Ed Golson Outdoor Education

Wild Turkey

Scientific Name: Meleagris gallopavo

Description:  Michigan has many wild turkeys, which shouldn't be confused with domestic turkeys, the kind you eat for Thanksgiving.  Domestic turkeys are larger than wild turkeys.  Wild turkeys can be three to four feet high.  Males are usually bigger than females and have a black feathered chest.  Females (hens) have a brown feathered chest.  These birds flock together by sex and the young follow their mother.  When mating season occurs, the male(tom) will mate with a whole flock of  hens. The hen will lie on the nest for a whole month.  This makes her very vulnerable to predators such as fox, skunks, and raccoons.  This large bird can be characterized by strong feet and legs adapted for walking and scratching, short wings adapted for short rapid flight, a well-developed tail, and a stout beak useful for pecking.  These physical characteristics help them escape from predators.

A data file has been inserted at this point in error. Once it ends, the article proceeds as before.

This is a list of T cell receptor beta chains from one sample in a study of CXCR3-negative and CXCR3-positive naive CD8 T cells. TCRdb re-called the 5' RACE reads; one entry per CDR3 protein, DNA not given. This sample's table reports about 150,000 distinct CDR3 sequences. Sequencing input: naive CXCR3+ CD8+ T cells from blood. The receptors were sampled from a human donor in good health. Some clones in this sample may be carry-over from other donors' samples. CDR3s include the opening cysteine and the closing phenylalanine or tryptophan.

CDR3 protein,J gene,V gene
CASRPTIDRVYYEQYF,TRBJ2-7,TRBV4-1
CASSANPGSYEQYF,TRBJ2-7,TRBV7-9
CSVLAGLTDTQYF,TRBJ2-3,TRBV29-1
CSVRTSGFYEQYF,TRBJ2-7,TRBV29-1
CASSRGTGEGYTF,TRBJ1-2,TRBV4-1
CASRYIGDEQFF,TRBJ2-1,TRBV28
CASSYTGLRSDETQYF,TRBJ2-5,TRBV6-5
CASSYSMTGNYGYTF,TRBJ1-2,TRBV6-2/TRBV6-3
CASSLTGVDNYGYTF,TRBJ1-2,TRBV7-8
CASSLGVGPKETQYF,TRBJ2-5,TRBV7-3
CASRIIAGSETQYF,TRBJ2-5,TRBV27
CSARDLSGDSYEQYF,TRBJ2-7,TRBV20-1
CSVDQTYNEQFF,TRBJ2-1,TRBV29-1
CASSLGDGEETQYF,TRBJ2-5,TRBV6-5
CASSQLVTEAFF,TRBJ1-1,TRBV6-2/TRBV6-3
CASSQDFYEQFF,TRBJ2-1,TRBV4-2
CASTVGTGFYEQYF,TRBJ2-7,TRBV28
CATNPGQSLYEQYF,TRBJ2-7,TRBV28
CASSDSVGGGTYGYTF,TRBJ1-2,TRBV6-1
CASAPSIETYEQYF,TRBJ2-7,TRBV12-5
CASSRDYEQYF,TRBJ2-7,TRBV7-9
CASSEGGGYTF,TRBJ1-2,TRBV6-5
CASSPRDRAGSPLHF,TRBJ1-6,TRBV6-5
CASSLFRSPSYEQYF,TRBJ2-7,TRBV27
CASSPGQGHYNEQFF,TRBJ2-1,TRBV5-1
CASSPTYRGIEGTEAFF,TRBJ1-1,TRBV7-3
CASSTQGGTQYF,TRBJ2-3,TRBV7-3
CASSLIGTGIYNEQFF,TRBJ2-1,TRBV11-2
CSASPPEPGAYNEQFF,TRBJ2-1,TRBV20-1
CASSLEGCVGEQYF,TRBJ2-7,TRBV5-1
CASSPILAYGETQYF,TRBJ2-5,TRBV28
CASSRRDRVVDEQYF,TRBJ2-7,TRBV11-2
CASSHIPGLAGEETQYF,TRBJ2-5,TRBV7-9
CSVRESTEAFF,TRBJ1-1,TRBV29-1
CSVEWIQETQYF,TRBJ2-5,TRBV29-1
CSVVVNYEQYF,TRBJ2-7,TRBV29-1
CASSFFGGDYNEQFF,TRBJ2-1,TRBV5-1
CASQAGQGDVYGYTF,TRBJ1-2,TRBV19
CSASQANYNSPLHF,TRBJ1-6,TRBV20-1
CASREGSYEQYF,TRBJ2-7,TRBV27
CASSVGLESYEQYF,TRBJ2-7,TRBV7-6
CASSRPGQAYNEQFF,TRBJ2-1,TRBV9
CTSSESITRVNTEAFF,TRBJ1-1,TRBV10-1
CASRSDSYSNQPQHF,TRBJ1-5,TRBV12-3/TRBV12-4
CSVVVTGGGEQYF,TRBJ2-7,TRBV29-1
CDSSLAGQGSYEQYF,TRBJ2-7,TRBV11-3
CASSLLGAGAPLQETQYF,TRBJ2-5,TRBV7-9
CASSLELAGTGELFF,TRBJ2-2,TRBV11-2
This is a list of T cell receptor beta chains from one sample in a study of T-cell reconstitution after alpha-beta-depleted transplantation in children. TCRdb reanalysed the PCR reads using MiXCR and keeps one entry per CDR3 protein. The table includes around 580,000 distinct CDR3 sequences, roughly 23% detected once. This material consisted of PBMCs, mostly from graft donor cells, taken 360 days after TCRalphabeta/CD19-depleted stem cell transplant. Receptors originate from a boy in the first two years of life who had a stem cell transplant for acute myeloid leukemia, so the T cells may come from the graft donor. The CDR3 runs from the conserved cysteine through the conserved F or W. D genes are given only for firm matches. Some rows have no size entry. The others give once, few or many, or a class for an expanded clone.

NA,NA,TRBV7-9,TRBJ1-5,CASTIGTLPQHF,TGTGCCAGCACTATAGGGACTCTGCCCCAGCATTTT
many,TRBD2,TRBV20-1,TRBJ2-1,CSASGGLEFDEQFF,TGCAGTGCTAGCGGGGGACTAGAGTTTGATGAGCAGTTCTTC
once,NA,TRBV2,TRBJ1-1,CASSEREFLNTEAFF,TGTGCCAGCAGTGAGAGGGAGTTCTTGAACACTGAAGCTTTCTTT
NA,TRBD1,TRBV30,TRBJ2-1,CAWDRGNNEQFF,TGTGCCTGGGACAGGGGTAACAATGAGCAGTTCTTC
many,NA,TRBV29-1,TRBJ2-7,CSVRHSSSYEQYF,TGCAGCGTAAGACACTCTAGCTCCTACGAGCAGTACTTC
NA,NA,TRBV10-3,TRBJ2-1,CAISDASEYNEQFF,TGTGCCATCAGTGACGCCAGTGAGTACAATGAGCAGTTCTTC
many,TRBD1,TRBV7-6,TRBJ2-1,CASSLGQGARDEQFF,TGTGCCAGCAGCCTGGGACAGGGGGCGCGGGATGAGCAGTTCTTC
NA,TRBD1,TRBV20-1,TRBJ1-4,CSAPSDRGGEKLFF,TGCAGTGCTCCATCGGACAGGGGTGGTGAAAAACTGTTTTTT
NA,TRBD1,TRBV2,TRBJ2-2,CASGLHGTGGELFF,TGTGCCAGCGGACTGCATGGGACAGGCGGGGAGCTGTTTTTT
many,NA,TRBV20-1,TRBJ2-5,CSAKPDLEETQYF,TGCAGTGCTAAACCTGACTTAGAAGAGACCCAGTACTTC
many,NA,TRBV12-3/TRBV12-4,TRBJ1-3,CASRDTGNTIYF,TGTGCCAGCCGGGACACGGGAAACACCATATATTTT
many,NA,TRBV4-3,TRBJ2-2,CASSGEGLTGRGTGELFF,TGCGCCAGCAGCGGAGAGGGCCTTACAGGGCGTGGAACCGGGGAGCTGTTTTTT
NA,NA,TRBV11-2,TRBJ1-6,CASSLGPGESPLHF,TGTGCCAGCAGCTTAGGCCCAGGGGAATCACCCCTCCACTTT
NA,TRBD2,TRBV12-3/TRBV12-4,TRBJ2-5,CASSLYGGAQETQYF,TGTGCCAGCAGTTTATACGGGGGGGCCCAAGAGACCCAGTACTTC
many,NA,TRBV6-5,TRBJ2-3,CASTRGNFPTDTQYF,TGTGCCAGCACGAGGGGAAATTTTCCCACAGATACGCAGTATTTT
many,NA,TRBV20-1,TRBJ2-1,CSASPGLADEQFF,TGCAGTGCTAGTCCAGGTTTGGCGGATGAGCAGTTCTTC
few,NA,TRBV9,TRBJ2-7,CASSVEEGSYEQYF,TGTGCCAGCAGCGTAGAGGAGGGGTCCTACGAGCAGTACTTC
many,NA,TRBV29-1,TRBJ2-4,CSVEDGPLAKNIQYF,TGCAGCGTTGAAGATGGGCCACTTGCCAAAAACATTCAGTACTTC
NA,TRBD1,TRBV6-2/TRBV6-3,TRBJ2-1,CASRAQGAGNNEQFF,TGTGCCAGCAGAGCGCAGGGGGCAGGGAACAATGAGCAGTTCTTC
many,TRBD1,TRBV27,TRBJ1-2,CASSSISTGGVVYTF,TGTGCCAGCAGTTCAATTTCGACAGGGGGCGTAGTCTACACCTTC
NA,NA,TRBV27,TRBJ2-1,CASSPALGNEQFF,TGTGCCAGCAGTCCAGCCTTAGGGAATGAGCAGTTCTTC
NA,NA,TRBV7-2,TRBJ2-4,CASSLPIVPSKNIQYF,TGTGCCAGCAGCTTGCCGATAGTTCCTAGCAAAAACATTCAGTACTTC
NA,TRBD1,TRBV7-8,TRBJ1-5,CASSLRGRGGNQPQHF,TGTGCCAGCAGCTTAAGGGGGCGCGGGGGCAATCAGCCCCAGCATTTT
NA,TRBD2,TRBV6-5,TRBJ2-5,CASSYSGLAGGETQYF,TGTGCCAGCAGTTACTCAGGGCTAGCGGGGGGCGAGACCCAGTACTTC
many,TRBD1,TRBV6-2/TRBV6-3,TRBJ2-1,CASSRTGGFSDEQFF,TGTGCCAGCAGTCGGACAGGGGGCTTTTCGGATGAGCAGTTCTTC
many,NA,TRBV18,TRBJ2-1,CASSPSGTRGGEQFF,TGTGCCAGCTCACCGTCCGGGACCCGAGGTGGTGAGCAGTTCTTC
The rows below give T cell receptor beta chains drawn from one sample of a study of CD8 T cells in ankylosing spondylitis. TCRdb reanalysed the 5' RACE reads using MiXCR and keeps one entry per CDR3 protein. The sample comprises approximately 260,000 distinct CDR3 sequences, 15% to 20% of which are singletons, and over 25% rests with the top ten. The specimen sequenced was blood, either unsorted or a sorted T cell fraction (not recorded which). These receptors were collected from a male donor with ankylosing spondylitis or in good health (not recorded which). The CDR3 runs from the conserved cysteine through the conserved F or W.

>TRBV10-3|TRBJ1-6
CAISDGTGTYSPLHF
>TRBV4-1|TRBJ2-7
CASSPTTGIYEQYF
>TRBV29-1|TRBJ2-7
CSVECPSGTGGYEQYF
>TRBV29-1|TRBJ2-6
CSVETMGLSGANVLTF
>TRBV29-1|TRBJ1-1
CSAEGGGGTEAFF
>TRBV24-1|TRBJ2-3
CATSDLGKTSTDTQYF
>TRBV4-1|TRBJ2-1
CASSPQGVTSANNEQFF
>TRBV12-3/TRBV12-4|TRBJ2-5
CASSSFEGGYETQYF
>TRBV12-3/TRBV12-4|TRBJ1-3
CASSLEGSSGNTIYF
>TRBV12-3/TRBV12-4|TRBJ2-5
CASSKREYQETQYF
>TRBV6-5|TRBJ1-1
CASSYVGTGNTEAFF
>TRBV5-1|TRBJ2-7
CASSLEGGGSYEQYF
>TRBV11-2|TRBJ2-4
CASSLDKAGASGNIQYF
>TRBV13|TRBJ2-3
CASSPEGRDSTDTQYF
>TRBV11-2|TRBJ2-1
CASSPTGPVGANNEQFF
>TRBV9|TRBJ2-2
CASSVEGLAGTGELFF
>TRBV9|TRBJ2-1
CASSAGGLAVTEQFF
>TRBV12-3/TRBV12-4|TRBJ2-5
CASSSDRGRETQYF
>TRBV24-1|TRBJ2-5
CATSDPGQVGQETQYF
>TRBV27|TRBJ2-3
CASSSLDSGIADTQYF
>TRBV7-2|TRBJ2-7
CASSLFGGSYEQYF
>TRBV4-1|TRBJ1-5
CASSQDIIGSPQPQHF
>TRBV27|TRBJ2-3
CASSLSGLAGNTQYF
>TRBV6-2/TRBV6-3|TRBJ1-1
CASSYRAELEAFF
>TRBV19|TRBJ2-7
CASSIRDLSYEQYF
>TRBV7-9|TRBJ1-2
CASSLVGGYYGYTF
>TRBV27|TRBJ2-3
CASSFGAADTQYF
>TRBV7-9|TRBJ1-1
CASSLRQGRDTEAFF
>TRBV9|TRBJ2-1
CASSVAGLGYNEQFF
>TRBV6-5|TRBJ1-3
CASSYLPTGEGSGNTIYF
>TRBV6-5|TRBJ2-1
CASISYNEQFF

Habitat:  These birds live in open woodlands , and meadows .  They spend most of their day looking for food.  During the winter, these birds do not migrate or hibernate , they just change their diet.  At night they will usually rest in trees, especially oak and pine. In the early 1900's the turkey population had declined due to birds being harvested without restraint for human consumption, and loss of habitat as land was cleared for agriculture and wood products.  The successful return of the wild turkey can be contributed to:  the return of mature eastern U.S. forests, sound management practices (relocating them from areas where they still had large numbers, using the rapidly propelled cannon net) and better protection of new flocks vulnerable to poaching.

Feeding:   Wild turkeys have an extremely wide variety of foods that they eat.  Some of the things they eat are: insects, spiders, snails,  small reptiles or amphibians, worms, grasses, vines, flowers, buds, seeds, fruits, clovers,  and other vegetation.

Click to hear the turkey's gobble.

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